FRANKFURT/SHANGHAI (Reuters) - Three German car parts suppliers have been told by China they can no longer manage their Chinese units independently but need to form partnerships with local peers, the chief executive of auto parts maker ElringKlinger (ZILGn.DE) told a German paper.
“The Chinese state has told several (German car) suppliersthat they are no longer allowed to operate their Chinese subsidiaries on their own but only as part of a joint venture inthe future,” Stefan Wolf was quoted as saying by the StuttgarterZeitung.
He said he knew of three companies that now needed to look for a Chinese partner, but did not say which, adding ElringKlinger was not affected.
“If that were to happen, it would be an attack on intellectual property. 50 percent of the company is being taken away - this, effectively, is expropriation,” Wolf said.
“I believe this is an attempt to make up leeway in terms of know how and innovation.”
German auto parts maker Robert Bosch GmbH’s [ROBG.UL] China unit said it has not received any notification from Chinese authorities with regard to changes of foreign investment policies related to the automotive component industry.
“We believe that foreign investment will continue to play a vital role in China’s economic development and foresee improving investment environment of fairness and open competition in China,” Bosch said in an e-mailed statement.
Continental (CONG.DE), another major German automotive supplier, could not immediately be reached for comment at its headquarters. The China units of U.S. engine maker Cummins Inc (CMI.N) and France’s Faurecia SA (EPED.PA) said they’re not aware of any policy changes.
Chinese investment bank China International Capital Corp said in a report on Monday that the Chinese government, which has the power to approve foreign investments, will more likely urge foreign component makers to “voluntarily” seek Chinese partnership during the approval process, rather than make drastic policy changes in the short term.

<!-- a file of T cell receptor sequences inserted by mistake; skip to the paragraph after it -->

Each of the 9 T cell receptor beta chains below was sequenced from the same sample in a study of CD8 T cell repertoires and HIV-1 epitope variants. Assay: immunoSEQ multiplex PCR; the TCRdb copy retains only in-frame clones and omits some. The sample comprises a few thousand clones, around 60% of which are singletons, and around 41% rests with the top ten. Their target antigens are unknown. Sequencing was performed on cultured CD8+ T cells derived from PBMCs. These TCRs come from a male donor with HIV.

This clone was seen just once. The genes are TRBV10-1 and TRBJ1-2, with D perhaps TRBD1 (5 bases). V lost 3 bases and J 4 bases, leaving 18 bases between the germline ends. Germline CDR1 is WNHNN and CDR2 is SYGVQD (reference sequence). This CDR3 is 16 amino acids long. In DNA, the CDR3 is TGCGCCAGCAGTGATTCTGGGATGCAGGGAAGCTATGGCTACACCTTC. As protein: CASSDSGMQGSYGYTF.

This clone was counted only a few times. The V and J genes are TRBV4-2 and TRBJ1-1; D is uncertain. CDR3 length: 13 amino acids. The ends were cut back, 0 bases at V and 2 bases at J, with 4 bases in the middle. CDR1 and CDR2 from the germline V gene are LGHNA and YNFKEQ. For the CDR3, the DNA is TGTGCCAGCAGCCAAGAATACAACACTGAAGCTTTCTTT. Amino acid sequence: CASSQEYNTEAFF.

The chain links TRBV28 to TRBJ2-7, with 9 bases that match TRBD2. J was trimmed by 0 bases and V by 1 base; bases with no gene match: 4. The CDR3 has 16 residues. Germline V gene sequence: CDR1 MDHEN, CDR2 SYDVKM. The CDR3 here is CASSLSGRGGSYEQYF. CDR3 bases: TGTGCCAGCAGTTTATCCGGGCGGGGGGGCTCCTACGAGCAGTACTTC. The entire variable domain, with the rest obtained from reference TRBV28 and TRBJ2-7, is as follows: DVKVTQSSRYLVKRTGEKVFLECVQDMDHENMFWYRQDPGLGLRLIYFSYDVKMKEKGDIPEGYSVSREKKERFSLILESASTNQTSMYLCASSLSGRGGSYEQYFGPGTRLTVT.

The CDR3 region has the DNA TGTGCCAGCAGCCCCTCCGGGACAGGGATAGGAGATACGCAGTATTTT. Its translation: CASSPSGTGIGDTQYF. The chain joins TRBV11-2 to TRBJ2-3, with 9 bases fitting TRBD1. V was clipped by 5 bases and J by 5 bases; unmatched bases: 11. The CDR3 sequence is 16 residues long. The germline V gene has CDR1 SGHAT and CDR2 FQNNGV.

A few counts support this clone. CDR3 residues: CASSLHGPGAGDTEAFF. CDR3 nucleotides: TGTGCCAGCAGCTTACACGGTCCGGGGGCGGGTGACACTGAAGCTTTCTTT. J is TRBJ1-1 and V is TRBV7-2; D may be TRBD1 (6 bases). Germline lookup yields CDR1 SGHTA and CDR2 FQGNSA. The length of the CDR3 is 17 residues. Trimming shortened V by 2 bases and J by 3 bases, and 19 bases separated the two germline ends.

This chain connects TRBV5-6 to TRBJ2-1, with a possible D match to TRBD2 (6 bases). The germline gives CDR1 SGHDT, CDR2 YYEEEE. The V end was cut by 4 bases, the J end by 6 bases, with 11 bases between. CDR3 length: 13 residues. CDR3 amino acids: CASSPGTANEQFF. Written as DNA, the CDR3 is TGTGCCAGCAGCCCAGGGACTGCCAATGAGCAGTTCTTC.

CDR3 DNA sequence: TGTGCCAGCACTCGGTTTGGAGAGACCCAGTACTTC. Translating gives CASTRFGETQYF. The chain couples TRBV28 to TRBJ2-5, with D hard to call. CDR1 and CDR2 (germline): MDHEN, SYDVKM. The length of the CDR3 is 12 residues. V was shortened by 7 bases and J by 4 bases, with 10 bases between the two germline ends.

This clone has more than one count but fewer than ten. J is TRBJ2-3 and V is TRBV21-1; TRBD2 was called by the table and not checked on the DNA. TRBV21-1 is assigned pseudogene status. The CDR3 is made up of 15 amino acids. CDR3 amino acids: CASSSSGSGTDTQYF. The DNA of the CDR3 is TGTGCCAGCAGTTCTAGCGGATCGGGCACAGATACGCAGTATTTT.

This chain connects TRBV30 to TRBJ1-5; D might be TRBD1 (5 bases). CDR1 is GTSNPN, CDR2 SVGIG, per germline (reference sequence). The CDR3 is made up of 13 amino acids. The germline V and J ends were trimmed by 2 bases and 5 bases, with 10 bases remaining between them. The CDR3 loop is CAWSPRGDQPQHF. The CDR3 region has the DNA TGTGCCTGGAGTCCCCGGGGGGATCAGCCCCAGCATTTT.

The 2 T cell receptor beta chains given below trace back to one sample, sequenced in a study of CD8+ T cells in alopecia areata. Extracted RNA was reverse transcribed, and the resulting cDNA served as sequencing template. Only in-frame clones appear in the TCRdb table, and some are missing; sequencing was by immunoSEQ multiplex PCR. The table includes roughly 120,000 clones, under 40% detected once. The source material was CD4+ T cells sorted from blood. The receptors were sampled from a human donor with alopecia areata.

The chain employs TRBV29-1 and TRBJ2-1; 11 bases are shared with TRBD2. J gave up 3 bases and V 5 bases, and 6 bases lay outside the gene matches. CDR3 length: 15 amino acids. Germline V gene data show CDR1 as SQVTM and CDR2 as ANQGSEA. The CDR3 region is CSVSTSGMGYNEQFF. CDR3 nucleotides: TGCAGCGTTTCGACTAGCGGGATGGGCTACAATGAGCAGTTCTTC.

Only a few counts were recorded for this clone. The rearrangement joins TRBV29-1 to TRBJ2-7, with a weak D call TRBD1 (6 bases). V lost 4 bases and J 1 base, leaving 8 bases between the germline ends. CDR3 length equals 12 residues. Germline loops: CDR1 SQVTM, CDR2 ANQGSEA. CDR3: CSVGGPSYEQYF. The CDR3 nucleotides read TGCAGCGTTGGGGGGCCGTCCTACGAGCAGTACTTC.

Currently, foreign automakers must form joint ventures in China to make cars locally, but overseas component makers are not subject to any ownership requirements.
Earlier this month, the European Union Chamber of Commerce in China expressed concern over a recent series of antitrust investigations, saying China, the world’s largest car market, was using strong-arm tactics and appeared to be unfairly targeting foreign firms.
At the time, the chamber said it had “received numerous alarming anecdotal accounts from a number of sectors that administrative intimidation tactics are being used to impel companies to accept punishments and remedies without full hearings.”
The auto sector has been put under scrutiny from China’s National Development and Reform Commission (NDRC), which has investigated car companies amid accusations by state media that global car makers are overcharging consumers.
“The Chinese state is noticing that 50 percent of the automotive world is taking place in China and that its manufacturers are not benefiting accordingly,” ElringKlinger’s Wolf told the paper.
European car brands including Volkswagen AG’s (VOWG_p.DE)Audi, BMW (BMWG.DE) and Mercedes-Benz (DAIGn.DE) are scrambling to lower prices for new cars and spare parts in an effort to appease Chinese regulators who have accused some of them ofanti-competitive behavior.
European and U.S. manufacturers are eager to increase their footprint in China, now the world’s largest car market, but have been limited to owning 50 percent or less of joint venture companies run together with Chinese state-owned enterprises.
Reporting by Christoph Steitz, Edward Taylor, Andreas Cremer in FRANKFURT and Samuel Shen in SHANGHAI; Editing by David Evans and Kenneth Maxwell